Rachel Burns knows passion. She knows intensity, appreciation, humor, and life. Her music has reached a unicorn “pop-soul-cabaret” genre-bending classification, relatably inspired by her everyday life. As a mother of two and cancer survivor, she could just as easily sing the blues — and most likely very beautifully. Instead, she takes a tongue-in-cheek approach to her art, the culmination of which comes to a head with her new EP release, What a Nasty Woman.
From the very first staccato notes of “Mansplainin'” – which any female-identifying human can probably identify with – through the weight of “Triple D’s” (pun intended), and through to the fade-out of wild-west inspired “Sundown Of The Macho Man,” you are in for a damn treat. Burns has brought just as much sass to her sound as she has talent, and these songs will have you revving up for the weekend the right way. (HELLO to her amped-up version of “All Shook Up”!)
“I like to empower people to empower other people. I’d like to uplift us all with this project,” Burns shares. “When I would dress up as Wonder Woman, I held up a giant sign that said, ‘Time to bust out the golden lasso of truth’ in glitter. Wonder Woman’s superpower was telling the truth. The truth is really powerful; it can break down all kinds of barriers, and I think that’s the kernel of a lot of my music: Truth telling. We’re going to laugh, dance, and be real – and not pussyfoot around anything!”
And pussyfoot she does not. Double entendres like the reference to fingers as “flacid, flimsy” and “soft, limp” in “Tiny Hands” and the entirety of “Triple D’s” are scattered across the 6-track EP, adding just as much joy and giggle to the aftermath of your listen as inspiration and empowerment. Her impressive vocal range is displayed to perfection on What a Nasty Woman, from the soft disposition of “Pollyanna’s Lament” to the deep, guttural performance of “Tiny Hands” and beyond. With nostalgic instrumentation that sets the stage for her theatrical, all-encompassing songs, you may just find yourself with an earworm or two.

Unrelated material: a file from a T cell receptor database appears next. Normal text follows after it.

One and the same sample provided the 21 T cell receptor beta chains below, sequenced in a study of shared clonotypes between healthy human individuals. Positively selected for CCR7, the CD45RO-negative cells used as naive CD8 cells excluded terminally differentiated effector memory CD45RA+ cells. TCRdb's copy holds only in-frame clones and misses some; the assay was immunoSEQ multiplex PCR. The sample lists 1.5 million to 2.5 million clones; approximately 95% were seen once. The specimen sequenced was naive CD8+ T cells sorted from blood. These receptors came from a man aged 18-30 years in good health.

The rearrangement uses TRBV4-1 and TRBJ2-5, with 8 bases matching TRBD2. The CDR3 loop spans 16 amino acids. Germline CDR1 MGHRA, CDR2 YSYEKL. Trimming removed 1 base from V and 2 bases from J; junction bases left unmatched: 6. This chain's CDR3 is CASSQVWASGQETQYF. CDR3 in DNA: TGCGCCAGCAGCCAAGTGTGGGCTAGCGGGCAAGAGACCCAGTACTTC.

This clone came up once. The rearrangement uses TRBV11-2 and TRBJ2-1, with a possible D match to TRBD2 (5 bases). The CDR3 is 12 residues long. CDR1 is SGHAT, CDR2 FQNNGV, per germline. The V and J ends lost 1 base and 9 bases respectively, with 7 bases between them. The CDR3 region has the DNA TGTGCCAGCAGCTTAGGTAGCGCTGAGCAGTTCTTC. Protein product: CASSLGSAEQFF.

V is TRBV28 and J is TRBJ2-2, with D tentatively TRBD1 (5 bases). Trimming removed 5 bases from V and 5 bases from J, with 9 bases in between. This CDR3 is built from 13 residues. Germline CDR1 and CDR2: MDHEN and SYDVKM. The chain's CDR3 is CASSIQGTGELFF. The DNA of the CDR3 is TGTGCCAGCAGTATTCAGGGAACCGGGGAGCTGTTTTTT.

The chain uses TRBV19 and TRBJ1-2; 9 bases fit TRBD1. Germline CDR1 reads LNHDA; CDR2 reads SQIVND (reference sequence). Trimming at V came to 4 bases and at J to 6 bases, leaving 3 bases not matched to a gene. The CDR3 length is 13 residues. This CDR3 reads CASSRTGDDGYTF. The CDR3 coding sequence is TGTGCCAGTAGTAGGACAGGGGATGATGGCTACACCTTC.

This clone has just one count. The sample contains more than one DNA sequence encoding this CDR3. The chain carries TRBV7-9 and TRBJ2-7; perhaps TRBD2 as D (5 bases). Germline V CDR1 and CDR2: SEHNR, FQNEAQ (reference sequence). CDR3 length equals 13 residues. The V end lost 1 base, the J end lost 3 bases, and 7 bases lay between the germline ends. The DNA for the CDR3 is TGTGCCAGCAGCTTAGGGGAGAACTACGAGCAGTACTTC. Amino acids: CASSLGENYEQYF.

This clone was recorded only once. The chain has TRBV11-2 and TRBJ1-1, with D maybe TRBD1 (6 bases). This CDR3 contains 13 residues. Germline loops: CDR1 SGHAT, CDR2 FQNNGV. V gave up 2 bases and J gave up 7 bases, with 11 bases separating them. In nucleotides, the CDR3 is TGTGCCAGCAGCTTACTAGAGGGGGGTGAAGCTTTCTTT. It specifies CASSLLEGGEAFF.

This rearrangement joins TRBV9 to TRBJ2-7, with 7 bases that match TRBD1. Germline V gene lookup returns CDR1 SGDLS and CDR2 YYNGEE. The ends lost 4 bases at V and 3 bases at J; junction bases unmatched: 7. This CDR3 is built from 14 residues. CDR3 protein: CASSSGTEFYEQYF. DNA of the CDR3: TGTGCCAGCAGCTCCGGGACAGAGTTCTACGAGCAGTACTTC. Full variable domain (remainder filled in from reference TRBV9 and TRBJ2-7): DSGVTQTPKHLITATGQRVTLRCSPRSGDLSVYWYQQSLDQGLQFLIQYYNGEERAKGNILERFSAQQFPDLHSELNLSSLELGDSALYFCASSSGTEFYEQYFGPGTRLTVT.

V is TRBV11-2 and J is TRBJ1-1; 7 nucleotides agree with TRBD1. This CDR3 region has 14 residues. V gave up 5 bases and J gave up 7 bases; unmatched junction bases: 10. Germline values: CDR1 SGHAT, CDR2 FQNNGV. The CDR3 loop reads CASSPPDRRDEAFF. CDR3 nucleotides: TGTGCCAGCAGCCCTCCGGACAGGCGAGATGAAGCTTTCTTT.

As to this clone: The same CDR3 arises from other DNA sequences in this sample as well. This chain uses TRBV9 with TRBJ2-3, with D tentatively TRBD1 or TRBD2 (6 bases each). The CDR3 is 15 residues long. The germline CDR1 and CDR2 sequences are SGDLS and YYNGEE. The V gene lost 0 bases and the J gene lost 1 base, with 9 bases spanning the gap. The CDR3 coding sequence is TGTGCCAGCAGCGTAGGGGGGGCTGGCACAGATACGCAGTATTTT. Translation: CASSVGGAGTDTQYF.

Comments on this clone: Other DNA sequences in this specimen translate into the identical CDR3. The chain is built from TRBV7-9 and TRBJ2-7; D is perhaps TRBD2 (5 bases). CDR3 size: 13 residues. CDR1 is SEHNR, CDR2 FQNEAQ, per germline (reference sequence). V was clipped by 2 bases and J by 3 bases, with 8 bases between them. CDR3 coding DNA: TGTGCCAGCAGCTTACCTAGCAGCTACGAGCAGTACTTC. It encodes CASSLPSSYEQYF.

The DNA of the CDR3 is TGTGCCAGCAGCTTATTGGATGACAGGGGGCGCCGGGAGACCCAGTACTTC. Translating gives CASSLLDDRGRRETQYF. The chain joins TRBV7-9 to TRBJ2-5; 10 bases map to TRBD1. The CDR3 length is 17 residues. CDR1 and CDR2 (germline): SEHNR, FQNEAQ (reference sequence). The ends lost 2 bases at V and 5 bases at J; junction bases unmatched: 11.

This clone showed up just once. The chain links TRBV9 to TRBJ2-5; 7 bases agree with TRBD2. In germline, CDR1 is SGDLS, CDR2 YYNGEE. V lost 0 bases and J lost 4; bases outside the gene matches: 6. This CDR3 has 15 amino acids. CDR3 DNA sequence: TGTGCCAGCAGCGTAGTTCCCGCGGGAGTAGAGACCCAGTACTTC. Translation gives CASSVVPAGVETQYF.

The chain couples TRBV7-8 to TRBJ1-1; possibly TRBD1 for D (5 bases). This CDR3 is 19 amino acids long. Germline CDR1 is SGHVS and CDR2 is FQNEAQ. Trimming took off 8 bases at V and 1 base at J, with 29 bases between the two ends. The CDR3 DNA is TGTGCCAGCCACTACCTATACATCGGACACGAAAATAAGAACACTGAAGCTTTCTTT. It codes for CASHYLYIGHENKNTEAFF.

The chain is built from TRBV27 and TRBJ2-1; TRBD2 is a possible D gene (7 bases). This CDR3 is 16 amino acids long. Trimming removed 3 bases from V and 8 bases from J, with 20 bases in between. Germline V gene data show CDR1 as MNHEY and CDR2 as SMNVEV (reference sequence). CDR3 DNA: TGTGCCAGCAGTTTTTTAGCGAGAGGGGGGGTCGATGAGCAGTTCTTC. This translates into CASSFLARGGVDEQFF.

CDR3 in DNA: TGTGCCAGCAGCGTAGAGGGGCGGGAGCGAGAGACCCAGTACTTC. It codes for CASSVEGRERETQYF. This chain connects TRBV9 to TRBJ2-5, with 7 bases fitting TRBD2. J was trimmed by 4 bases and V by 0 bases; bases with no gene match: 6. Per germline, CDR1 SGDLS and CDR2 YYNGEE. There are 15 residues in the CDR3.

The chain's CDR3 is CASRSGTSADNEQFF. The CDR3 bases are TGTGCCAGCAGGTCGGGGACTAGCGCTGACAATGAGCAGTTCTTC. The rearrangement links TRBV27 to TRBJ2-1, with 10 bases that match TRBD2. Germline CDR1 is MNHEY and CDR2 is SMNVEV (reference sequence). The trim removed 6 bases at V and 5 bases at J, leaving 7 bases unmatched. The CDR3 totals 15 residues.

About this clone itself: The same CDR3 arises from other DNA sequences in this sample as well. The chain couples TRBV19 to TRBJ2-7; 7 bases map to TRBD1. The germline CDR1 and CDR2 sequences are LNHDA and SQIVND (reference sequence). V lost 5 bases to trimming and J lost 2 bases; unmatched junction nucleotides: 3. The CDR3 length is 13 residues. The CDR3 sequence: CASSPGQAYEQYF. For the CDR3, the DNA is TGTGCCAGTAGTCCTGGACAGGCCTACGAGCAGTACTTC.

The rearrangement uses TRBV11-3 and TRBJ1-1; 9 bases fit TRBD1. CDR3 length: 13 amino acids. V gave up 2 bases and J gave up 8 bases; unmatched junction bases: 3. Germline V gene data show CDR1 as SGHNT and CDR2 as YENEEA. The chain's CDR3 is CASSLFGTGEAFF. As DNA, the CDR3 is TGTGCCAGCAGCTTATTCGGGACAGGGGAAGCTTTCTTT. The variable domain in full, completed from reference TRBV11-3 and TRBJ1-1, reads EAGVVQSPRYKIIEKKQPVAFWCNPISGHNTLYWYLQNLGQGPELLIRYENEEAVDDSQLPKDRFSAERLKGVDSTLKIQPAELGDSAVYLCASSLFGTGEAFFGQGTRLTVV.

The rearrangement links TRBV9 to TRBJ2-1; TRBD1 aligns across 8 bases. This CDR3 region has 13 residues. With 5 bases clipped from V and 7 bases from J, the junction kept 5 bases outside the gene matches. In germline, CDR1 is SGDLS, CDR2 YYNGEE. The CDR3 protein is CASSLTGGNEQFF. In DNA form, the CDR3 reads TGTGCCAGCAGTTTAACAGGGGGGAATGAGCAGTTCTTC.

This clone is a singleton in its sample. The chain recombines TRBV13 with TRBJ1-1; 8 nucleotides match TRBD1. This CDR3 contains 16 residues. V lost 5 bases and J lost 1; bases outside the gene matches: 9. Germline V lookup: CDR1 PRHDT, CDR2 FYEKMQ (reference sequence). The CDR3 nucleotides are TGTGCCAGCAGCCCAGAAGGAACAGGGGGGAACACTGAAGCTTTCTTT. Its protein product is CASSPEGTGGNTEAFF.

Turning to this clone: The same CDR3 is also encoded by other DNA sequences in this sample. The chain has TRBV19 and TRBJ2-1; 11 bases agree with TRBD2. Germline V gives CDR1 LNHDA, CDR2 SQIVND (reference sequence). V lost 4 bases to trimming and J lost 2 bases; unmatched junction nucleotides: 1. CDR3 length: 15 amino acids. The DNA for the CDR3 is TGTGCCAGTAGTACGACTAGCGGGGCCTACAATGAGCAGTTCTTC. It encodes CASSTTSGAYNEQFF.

On Thursday, March 16th, Colony House brought their Cannonballers Tour to The Truman in Kansas City, Missouri. Pop trio Little Image opened the event, bringing the energy up high enough that the crowd was jumping up and down in unison halfway through the set. For a mid-week show in the midwest (in the snow, mind you), that was enough to have me convinced that even the opener has some lasting power.
Colony House took the stage to a warmed-up crowd, many of whom seemed to genuinely know every word of their music. From the first chords of “Landlocked Surf Rock” through the honest lyricism in “Learning How to Love,” and through on into “Man on the Run,” the crowd was 100% engaged in the performance. (Not even the building blizzard seemed to bring them down.) Fan favorite “One of Those Days” felt a bit anthemic, as the crowd came together in vulnerability and a sense of togetherness.
The 22-song set list was to die for at best, and inspiring at worst. About midway through the event, they did an endearing rendition of Steve Lacy’s “Bad Habit,” a song it seems the crowd – aside from just myself – will never quite tire of. Nostalgic surf rock favorite “You Know It” was the perfectly placed last performed track, allowing the band to assure us that they will be back again.
You People has been the talk of the town, as the cast has been on a larger-than-life press tour. Most late-night talk show hosts have been clinging to the idea of an Eddie Murphy revival. The stacked cast stands on its own even without the comedic talents of one of the most storied celebrities of our time. Shelley (Julia Louis-Dreyfus) and Arnold (David Duchovny) are the parents of Ezra Cohen (Jonah Hill), who has recently met and fallen in love with Amira (Lauren London), the daughter of Akbar (Eddie Murphy) and Fatima (Nia Long). The supporting cast includes Molly Gordon, Rhea Pearlman, Taco, and Sam Jay, among others.
The Humor in You People is Often Clunky and Uncomfortable